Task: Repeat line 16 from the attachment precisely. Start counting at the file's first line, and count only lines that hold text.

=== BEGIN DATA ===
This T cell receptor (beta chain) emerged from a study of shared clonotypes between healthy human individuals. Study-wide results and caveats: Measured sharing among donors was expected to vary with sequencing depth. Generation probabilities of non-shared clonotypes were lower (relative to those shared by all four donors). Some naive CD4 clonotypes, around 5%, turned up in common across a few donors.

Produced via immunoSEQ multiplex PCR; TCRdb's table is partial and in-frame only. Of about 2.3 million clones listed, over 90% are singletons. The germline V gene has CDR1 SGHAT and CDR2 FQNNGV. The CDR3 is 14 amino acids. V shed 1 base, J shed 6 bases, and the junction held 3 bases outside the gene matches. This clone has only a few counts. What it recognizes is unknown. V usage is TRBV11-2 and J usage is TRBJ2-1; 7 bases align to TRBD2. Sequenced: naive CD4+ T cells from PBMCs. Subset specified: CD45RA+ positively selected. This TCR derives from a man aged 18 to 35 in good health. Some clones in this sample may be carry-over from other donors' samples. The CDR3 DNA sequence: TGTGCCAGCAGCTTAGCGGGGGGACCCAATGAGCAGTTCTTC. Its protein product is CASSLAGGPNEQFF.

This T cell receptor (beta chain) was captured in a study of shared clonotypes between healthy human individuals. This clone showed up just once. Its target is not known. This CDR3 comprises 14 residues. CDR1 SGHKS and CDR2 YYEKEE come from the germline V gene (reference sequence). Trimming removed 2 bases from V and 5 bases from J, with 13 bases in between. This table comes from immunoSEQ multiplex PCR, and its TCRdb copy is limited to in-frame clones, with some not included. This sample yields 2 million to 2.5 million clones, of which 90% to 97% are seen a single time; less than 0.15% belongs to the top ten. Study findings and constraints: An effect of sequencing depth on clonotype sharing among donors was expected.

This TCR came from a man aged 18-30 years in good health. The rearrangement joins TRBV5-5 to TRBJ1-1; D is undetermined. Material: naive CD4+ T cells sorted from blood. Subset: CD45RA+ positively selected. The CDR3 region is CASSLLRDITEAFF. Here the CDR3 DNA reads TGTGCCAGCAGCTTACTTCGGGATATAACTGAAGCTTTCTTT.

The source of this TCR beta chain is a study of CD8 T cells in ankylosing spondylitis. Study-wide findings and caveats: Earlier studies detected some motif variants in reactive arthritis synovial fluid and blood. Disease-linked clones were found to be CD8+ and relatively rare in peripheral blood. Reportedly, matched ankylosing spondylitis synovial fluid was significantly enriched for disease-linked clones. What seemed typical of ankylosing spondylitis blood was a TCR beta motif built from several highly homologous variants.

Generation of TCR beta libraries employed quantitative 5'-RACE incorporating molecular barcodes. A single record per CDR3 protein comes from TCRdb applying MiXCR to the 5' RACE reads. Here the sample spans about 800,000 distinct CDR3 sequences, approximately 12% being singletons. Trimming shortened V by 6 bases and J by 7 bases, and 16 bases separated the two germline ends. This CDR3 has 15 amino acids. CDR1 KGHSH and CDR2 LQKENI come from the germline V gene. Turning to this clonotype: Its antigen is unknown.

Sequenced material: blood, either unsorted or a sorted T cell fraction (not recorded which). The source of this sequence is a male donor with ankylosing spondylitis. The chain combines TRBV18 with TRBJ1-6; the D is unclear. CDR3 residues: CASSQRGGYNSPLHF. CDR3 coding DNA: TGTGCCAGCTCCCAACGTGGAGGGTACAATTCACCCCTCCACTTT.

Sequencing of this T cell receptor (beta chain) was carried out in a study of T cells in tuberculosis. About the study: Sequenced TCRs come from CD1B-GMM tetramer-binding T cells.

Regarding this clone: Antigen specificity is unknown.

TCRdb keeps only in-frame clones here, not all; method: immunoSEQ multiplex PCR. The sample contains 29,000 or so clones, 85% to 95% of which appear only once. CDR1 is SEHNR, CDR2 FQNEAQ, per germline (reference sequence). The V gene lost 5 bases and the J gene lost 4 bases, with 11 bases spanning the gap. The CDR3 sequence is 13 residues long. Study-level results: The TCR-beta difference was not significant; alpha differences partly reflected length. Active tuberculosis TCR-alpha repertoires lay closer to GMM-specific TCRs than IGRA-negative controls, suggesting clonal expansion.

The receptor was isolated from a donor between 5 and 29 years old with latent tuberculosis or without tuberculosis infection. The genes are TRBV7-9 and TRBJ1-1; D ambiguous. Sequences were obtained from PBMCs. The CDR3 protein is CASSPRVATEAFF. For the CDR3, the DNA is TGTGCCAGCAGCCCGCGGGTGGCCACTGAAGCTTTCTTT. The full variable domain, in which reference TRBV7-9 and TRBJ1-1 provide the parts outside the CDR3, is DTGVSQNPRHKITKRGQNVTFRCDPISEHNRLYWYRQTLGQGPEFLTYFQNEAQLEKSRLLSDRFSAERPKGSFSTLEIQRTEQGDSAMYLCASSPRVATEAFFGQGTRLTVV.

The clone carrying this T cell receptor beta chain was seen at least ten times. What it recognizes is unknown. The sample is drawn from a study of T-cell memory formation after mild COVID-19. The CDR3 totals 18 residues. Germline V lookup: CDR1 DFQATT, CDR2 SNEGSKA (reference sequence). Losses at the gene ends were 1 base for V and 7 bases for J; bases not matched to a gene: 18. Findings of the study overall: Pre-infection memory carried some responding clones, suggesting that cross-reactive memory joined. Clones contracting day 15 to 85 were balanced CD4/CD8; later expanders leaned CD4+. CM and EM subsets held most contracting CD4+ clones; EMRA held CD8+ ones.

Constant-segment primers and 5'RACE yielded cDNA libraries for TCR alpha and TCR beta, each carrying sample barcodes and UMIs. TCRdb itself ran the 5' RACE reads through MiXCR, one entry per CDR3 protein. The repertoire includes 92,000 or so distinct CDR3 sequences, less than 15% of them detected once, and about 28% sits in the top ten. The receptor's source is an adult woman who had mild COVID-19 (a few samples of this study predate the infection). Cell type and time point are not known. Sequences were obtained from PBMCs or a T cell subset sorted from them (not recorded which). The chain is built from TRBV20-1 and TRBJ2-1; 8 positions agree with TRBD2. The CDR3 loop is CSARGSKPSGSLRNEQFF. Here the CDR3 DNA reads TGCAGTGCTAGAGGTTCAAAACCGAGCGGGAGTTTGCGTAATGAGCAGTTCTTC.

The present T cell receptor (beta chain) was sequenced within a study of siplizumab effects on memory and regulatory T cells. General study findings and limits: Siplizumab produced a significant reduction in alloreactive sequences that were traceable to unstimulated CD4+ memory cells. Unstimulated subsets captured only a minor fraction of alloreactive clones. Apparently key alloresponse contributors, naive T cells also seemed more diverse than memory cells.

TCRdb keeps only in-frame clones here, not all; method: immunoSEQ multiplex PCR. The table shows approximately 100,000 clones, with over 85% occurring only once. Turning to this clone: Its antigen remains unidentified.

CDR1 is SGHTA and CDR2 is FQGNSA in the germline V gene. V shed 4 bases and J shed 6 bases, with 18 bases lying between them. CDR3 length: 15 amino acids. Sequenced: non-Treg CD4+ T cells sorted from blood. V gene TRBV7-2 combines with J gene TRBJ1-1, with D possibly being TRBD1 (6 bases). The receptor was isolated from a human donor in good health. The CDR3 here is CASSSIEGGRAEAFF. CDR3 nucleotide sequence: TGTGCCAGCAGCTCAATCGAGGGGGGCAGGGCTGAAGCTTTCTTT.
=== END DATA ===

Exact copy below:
CDR1 is SGHTA and CDR2 is FQGNSA in the germline V gene. V shed 4 bases and J shed 6 bases, with 18 bases lying between them. CDR3 length: 15 amino acids. Sequenced: non-Treg CD4+ T cells sorted from blood. V gene TRBV7-2 combines with J gene TRBJ1-1, with D possibly being TRBD1 (6 bases). The receptor was isolated from a human donor in good health. The CDR3 here is CASSSIEGGRAEAFF. CDR3 nucleotide sequence: TGTGCCAGCAGCTCAATCGAGGGGGGCAGGGCTGAAGCTTTCTTT.